Sunday, December 31, 2006

The Soul: The Early Years and a Book.

I was not unlike most of the rest of Americans today of which, according to a recent Harris poll, about every 85 out of a hundred seem to believe there is some kind of soul that lives on after death. Now that’s not exactly the same as saying we have an immaterial soul but I think you will agree it certainly implies it. Anyway I went on believing this throughout my youth and early adult life until I hit seminary school. (I like that term. “seminary school.” Jim Morrison used it.) I was pretty okay with the idea until I got to thinking about one of the main teachings at this school regarding the nature of man which was that man (that is human beings or Homo Sapiens) was in essence intellect, emotion, and will. This got me to thinking about what distinguished man from animals because in my youth we had a few farm animals about the place and having worked with them some they seemed to have these three things also. That is farm animals had intellect (it wasn’t a particularly powerful one), emotion (the ewes seemed to suffer what in humans would pass as sorrow when separated from their lambs), and will (especially when we were trying to get them into a truck or pen or other confinement that did not appeal to them). When that little problem came up the only thing that was offered as an alternative was our soul, our immortal, immaterial soul. The animals don’t have one. We do.

I got out of school and went about my business believing, albeit conscious of some misgivings, I had an immaterial soul until I discovered a book called The Astonishing Hypothesis by Francis Crick. It’s been a while since I read it but he was basically arguing that all behavior traditionally attributed to the soul can be attributed to the brain. He was very convincing although he was kind of arrogant in his presentation which was off putting. Anyway, he more or less convinced me. Actually not really. He just made me think about it a lot more. And thinking about it a lot more I drew the conclusion that it didn’t really matter that much if we had a soul or not. Even if we didn’t have a soul people would still probably fall in love and try to do good things and believe in right and wrong and so forth. So what difference did it make? Besides I had kids to raise and a career to attend to soul or no soul. So, I kind of left off the question for a while pondering it only occasionally while waiting for kids to get out of soccer practice or dance class.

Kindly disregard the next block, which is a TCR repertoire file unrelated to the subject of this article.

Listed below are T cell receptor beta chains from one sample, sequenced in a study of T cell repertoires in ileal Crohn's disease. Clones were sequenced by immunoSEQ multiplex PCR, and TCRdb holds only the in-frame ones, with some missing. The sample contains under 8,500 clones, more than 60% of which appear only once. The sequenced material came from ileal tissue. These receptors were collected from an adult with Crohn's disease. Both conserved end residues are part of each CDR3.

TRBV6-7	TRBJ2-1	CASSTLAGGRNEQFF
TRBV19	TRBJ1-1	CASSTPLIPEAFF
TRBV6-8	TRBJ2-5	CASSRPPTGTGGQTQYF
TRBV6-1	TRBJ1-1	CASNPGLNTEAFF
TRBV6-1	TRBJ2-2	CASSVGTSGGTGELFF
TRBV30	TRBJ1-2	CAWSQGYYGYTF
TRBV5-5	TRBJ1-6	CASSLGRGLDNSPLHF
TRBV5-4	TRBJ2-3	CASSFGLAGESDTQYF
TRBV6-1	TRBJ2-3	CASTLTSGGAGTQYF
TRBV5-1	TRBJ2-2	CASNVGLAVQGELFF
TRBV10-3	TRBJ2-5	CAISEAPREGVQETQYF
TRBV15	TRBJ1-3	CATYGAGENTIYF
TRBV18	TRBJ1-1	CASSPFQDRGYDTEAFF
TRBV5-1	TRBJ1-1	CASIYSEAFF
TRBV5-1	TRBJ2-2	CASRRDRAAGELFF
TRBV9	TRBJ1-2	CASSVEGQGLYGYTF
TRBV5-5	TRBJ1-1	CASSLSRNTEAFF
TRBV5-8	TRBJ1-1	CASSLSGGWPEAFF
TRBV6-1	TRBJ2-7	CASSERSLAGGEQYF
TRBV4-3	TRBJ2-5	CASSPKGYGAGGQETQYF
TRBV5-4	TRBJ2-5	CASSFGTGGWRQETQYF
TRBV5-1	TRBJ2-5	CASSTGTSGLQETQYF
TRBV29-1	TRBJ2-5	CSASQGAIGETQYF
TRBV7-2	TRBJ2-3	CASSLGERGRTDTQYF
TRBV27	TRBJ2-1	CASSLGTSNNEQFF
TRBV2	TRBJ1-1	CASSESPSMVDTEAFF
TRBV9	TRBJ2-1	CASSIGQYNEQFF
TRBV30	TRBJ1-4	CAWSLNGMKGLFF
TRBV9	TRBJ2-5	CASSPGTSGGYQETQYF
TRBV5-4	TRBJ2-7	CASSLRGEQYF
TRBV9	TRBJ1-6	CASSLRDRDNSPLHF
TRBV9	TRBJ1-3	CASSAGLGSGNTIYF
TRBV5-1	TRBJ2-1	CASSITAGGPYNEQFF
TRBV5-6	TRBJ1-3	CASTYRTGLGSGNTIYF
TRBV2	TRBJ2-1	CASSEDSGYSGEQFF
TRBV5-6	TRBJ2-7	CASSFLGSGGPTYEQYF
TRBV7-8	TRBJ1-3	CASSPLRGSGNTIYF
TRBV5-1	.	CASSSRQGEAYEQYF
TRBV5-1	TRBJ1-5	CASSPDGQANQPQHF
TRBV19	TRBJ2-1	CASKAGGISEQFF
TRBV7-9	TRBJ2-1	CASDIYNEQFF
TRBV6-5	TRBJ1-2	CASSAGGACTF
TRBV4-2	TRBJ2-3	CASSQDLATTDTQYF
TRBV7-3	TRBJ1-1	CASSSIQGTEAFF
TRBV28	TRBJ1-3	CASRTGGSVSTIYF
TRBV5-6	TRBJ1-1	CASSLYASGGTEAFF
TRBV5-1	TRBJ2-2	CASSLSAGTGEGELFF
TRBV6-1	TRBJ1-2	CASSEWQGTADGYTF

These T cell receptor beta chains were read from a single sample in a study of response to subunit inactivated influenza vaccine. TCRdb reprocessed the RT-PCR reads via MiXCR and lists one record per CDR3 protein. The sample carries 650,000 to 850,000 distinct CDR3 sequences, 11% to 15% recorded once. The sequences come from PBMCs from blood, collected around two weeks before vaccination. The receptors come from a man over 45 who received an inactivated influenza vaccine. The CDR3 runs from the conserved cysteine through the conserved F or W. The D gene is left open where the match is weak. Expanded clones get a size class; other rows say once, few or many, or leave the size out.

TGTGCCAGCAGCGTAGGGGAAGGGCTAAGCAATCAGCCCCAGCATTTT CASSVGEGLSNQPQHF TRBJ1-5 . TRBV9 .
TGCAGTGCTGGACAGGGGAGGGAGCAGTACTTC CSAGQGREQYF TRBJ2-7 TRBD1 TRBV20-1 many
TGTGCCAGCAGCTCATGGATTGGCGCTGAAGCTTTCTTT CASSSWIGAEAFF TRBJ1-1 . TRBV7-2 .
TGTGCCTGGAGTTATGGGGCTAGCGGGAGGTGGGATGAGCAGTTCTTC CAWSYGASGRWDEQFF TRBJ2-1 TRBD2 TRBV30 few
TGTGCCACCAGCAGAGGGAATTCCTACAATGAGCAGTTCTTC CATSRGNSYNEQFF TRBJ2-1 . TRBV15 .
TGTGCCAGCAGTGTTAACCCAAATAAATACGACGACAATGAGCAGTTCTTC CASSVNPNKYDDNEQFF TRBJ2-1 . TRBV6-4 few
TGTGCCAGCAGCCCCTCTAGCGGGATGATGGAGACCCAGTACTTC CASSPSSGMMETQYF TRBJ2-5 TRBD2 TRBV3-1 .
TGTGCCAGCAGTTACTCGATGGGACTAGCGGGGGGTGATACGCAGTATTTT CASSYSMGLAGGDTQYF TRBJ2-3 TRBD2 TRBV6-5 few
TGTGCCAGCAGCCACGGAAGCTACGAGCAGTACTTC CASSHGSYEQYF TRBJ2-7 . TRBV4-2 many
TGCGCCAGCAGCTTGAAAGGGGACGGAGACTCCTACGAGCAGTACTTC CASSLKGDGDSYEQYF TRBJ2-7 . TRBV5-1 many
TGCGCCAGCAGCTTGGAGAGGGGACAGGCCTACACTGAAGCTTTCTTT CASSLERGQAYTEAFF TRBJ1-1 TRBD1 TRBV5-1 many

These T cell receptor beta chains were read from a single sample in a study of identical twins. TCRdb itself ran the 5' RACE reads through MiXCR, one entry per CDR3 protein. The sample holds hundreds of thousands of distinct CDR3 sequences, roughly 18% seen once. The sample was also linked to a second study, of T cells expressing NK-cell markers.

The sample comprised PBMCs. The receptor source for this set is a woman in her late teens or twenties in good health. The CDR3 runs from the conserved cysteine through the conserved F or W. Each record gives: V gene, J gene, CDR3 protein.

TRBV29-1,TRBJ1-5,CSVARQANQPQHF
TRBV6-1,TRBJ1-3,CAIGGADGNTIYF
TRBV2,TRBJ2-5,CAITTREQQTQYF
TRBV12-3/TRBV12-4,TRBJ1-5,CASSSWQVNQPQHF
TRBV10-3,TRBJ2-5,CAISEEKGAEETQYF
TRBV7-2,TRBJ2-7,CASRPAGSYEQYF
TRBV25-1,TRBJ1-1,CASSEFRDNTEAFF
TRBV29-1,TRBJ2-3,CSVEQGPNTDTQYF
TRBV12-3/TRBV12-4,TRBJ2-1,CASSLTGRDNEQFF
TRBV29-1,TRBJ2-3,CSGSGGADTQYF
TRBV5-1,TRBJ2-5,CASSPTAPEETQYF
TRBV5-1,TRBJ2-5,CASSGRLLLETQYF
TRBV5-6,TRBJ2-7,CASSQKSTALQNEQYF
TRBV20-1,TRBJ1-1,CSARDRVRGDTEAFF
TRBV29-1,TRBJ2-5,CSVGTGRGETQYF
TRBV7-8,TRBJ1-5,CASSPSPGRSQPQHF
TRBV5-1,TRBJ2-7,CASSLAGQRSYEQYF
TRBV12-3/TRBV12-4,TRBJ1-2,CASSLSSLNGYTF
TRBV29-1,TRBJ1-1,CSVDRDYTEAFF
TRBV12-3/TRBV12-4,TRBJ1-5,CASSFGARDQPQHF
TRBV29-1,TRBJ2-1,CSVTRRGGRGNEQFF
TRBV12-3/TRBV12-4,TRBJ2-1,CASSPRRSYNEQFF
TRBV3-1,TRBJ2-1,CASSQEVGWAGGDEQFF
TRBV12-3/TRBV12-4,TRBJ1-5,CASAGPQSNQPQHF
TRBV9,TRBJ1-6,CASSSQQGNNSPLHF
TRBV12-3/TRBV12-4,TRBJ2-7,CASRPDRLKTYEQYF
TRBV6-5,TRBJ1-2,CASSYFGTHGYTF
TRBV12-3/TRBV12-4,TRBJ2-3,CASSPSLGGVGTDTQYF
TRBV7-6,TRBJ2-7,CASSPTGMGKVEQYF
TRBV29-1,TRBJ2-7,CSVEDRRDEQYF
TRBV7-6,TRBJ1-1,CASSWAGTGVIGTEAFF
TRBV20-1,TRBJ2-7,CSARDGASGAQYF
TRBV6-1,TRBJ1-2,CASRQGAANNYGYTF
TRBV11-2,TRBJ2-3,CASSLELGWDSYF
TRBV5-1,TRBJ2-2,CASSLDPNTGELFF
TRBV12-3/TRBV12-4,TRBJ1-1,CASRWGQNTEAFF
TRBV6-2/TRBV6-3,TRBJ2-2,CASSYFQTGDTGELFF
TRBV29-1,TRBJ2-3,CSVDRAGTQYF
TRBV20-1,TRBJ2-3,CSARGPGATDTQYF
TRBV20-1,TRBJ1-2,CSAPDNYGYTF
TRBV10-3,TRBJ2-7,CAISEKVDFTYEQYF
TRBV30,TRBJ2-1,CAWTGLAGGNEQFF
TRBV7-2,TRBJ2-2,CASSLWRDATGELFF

Recently things took a slight turn and my ponderings on the soul took on a more proactive nature. My wife and I were at a party and we were talking to a gentleman who had recently graduated with some kind of a Zoology degree. I asked him if he felt that there was something about humans that made them qualitatively different from other animals or if they were just another species essentially the same as other animals only with more complicated brains and other differing characteristics. (How about that for mixing.) He said he didn’t think there was any difference and that kicked off a little discussion with the group of people we were around. Some folks mention language, appreciation of beauty, etc. as things that distinguished us as humans. (Curiously no one mentioned the soul.) However, the group quickly reached consensus when my wife suggested that orgasms are what set humans apart from the rest of the animal kingdom and we moved on to the next subject.

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